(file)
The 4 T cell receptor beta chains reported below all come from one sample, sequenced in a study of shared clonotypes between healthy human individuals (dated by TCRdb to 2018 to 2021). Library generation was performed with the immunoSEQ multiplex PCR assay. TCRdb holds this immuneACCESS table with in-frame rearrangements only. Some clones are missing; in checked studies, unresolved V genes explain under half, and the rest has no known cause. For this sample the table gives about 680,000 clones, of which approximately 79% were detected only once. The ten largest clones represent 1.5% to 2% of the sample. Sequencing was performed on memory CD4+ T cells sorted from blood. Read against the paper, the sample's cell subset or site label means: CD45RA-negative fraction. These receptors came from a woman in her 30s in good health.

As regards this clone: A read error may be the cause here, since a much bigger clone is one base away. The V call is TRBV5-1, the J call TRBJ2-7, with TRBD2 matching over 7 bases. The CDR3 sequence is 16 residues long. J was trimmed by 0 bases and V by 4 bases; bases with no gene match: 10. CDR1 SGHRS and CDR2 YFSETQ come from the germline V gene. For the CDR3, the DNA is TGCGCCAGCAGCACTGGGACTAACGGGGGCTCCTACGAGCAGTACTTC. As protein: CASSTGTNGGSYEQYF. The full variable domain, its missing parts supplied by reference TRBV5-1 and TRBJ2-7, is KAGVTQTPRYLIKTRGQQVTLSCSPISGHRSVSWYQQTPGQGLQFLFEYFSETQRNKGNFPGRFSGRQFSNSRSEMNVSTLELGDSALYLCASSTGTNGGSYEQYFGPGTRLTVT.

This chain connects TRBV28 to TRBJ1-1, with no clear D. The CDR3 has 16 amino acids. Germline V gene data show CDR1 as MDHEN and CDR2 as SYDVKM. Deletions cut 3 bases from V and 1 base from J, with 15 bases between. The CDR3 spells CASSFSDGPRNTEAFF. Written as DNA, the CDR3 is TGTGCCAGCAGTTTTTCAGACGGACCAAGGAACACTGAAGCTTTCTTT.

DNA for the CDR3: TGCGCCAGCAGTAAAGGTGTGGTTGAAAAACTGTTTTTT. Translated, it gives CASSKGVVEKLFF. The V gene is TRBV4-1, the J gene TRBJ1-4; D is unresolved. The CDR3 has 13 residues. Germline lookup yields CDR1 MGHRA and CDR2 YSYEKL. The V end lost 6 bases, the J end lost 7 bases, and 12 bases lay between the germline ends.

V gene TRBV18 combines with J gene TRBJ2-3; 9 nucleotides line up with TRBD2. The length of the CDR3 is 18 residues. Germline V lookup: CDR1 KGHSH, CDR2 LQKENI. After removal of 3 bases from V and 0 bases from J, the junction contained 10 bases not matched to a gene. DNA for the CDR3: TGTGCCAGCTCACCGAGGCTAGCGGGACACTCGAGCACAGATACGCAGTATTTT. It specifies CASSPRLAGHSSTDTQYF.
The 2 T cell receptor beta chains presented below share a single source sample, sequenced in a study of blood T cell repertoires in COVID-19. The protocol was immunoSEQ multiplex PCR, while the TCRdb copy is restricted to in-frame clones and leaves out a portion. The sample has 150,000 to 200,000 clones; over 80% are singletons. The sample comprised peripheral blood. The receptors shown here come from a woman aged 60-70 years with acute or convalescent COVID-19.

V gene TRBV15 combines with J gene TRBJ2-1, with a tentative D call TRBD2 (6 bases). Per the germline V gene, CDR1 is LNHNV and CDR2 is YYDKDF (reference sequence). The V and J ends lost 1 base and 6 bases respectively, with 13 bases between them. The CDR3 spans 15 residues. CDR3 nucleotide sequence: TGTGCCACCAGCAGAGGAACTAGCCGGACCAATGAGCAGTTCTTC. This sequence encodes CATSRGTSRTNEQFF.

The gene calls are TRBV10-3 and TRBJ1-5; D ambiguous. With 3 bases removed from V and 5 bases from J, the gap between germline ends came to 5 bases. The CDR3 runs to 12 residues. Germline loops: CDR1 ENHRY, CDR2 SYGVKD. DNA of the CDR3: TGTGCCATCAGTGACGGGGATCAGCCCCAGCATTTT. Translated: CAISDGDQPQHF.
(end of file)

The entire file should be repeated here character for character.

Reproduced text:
The 4 T cell receptor beta chains reported below all come from one sample, sequenced in a study of shared clonotypes between healthy human individuals (dated by TCRdb to 2018 to 2021). Library generation was performed with the immunoSEQ multiplex PCR assay. TCRdb holds this immuneACCESS table with in-frame rearrangements only. Some clones are missing; in checked studies, unresolved V genes explain under half, and the rest has no known cause. For this sample the table gives about 680,000 clones, of which approximately 79% were detected only once. The ten largest clones represent 1.5% to 2% of the sample. Sequencing was performed on memory CD4+ T cells sorted from blood. Read against the paper, the sample's cell subset or site label means: CD45RA-negative fraction. These receptors came from a woman in her 30s in good health.

As regards this clone: A read error may be the cause here, since a much bigger clone is one base away. The V call is TRBV5-1, the J call TRBJ2-7, with TRBD2 matching over 7 bases. The CDR3 sequence is 16 residues long. J was trimmed by 0 bases and V by 4 bases; bases with no gene match: 10. CDR1 SGHRS and CDR2 YFSETQ come from the germline V gene. For the CDR3, the DNA is TGCGCCAGCAGCACTGGGACTAACGGGGGCTCCTACGAGCAGTACTTC. As protein: CASSTGTNGGSYEQYF. The full variable domain, its missing parts supplied by reference TRBV5-1 and TRBJ2-7, is KAGVTQTPRYLIKTRGQQVTLSCSPISGHRSVSWYQQTPGQGLQFLFEYFSETQRNKGNFPGRFSGRQFSNSRSEMNVSTLELGDSALYLCASSTGTNGGSYEQYFGPGTRLTVT.

This chain connects TRBV28 to TRBJ1-1, with no clear D. The CDR3 has 16 amino acids. Germline V gene data show CDR1 as MDHEN and CDR2 as SYDVKM. Deletions cut 3 bases from V and 1 base from J, with 15 bases between. The CDR3 spells CASSFSDGPRNTEAFF. Written as DNA, the CDR3 is TGTGCCAGCAGTTTTTCAGACGGACCAAGGAACACTGAAGCTTTCTTT.

DNA for the CDR3: TGCGCCAGCAGTAAAGGTGTGGTTGAAAAACTGTTTTTT. Translated, it gives CASSKGVVEKLFF. The V gene is TRBV4-1, the J gene TRBJ1-4; D is unresolved. The CDR3 has 13 residues. Germline lookup yields CDR1 MGHRA and CDR2 YSYEKL. The V end lost 6 bases, the J end lost 7 bases, and 12 bases lay between the germline ends.

V gene TRBV18 combines with J gene TRBJ2-3; 9 nucleotides line up with TRBD2. The length of the CDR3 is 18 residues. Germline V lookup: CDR1 KGHSH, CDR2 LQKENI. After removal of 3 bases from V and 0 bases from J, the junction contained 10 bases not matched to a gene. DNA for the CDR3: TGTGCCAGCTCACCGAGGCTAGCGGGACACTCGAGCACAGATACGCAGTATTTT. It specifies CASSPRLAGHSSTDTQYF.
The 2 T cell receptor beta chains presented below share a single source sample, sequenced in a study of blood T cell repertoires in COVID-19. The protocol was immunoSEQ multiplex PCR, while the TCRdb copy is restricted to in-frame clones and leaves out a portion. The sample has 150,000 to 200,000 clones; over 80% are singletons. The sample comprised peripheral blood. The receptors shown here come from a woman aged 60-70 years with acute or convalescent COVID-19.

V gene TRBV15 combines with J gene TRBJ2-1, with a tentative D call TRBD2 (6 bases). Per the germline V gene, CDR1 is LNHNV and CDR2 is YYDKDF (reference sequence). The V and J ends lost 1 base and 6 bases respectively, with 13 bases between them. The CDR3 spans 15 residues. CDR3 nucleotide sequence: TGTGCCACCAGCAGAGGAACTAGCCGGACCAATGAGCAGTTCTTC. This sequence encodes CATSRGTSRTNEQFF.

The gene calls are TRBV10-3 and TRBJ1-5; D ambiguous. With 3 bases removed from V and 5 bases from J, the gap between germline ends came to 5 bases. The CDR3 runs to 12 residues. Germline loops: CDR1 ENHRY, CDR2 SYGVKD. DNA of the CDR3: TGTGCCATCAGTGACGGGGATCAGCCCCAGCATTTT. Translated: CAISDGDQPQHF.